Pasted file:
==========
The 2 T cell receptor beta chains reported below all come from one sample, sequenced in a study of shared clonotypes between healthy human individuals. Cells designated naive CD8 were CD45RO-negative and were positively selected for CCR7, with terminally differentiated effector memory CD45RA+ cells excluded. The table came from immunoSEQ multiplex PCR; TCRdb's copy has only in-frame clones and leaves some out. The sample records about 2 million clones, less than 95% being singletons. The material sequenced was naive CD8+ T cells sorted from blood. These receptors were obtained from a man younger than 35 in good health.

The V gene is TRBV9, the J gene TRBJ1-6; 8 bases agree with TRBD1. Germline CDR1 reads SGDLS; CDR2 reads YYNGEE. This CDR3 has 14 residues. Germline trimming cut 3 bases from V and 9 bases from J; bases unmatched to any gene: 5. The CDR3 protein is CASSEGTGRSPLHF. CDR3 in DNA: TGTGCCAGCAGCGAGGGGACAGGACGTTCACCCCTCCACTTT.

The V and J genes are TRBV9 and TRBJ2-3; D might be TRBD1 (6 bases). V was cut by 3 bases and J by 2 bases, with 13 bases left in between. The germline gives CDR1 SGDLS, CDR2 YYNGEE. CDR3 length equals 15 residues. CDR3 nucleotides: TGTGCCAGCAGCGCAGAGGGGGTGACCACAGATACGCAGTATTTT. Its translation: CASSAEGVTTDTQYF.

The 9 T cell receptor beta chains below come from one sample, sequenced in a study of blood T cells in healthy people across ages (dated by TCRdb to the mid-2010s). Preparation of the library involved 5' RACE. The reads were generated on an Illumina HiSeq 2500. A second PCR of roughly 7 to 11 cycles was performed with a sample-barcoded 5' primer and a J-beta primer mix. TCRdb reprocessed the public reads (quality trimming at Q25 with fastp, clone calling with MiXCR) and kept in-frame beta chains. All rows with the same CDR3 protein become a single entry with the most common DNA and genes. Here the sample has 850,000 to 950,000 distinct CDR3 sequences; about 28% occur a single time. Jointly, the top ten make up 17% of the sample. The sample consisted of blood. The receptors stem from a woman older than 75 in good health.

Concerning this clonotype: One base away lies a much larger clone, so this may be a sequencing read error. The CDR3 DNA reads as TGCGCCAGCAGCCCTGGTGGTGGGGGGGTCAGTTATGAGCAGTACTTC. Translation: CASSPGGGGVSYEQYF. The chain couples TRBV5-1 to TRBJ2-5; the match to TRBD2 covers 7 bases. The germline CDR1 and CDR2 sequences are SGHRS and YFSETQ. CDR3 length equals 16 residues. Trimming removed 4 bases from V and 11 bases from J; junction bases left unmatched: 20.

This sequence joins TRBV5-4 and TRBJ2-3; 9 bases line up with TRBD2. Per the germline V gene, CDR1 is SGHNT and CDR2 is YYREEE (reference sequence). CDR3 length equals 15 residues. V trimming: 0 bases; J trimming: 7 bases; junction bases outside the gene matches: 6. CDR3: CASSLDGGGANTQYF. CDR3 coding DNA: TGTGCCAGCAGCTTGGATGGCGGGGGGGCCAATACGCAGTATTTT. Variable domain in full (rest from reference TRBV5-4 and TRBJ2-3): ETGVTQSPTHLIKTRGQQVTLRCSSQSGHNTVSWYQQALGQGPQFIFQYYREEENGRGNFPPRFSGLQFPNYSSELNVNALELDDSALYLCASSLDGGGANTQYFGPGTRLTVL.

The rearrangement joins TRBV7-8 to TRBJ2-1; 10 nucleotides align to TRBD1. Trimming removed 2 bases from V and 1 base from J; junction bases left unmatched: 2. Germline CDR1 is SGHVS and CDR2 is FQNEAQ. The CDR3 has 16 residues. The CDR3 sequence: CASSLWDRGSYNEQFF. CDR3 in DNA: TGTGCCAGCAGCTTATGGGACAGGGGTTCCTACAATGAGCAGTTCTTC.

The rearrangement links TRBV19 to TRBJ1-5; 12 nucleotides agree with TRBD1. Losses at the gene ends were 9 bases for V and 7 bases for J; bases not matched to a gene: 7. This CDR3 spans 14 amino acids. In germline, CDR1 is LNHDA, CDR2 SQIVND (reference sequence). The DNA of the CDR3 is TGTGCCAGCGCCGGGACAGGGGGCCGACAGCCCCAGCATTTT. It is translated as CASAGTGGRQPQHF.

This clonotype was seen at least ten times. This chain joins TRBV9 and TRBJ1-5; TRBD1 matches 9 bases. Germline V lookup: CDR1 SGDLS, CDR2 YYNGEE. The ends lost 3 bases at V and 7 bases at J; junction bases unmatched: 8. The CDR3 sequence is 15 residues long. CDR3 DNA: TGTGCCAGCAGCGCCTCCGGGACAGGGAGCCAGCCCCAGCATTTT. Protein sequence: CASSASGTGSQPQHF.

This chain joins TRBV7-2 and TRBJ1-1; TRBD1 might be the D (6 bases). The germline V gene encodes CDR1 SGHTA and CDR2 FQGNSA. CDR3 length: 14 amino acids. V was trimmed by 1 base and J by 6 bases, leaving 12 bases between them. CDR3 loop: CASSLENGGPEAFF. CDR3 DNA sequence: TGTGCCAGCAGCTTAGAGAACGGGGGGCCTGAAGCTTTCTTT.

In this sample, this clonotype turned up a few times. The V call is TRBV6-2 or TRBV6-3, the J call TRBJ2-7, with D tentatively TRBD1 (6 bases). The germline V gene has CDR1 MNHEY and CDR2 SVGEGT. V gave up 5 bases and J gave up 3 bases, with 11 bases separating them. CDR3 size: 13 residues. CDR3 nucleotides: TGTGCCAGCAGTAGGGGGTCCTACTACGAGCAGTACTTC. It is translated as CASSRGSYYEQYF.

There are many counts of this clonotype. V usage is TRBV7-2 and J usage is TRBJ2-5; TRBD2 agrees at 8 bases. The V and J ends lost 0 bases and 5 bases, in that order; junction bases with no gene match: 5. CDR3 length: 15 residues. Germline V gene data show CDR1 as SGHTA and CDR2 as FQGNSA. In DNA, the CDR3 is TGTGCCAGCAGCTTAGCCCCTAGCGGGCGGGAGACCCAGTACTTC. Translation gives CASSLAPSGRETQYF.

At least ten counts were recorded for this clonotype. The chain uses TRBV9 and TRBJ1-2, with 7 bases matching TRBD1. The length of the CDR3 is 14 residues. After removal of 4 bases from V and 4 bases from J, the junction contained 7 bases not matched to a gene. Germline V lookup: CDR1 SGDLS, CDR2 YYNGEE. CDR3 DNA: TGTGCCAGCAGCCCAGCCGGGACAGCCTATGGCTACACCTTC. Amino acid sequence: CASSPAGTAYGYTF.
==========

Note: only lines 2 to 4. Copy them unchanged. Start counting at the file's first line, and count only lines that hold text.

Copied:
The V gene is TRBV9, the J gene TRBJ1-6; 8 bases agree with TRBD1. Germline CDR1 reads SGDLS; CDR2 reads YYNGEE. This CDR3 has 14 residues. Germline trimming cut 3 bases from V and 9 bases from J; bases unmatched to any gene: 5. The CDR3 protein is CASSEGTGRSPLHF. CDR3 in DNA: TGTGCCAGCAGCGAGGGGACAGGACGTTCACCCCTCCACTTT.

The V and J genes are TRBV9 and TRBJ2-3; D might be TRBD1 (6 bases). V was cut by 3 bases and J by 2 bases, with 13 bases left in between. The germline gives CDR1 SGDLS, CDR2 YYNGEE. CDR3 length equals 15 residues. CDR3 nucleotides: TGTGCCAGCAGCGCAGAGGGGGTGACCACAGATACGCAGTATTTT. Its translation: CASSAEGVTTDTQYF.

The 9 T cell receptor beta chains below come from one sample, sequenced in a study of blood T cells in healthy people across ages (dated by TCRdb to the mid-2010s). Preparation of the library involved 5' RACE. The reads were generated on an Illumina HiSeq 2500. A second PCR of roughly 7 to 11 cycles was performed with a sample-barcoded 5' primer and a J-beta primer mix. TCRdb reprocessed the public reads (quality trimming at Q25 with fastp, clone calling with MiXCR) and kept in-frame beta chains. All rows with the same CDR3 protein become a single entry with the most common DNA and genes. Here the sample has 850,000 to 950,000 distinct CDR3 sequences; about 28% occur a single time. Jointly, the top ten make up 17% of the sample. The sample consisted of blood. The receptors stem from a woman older than 75 in good health.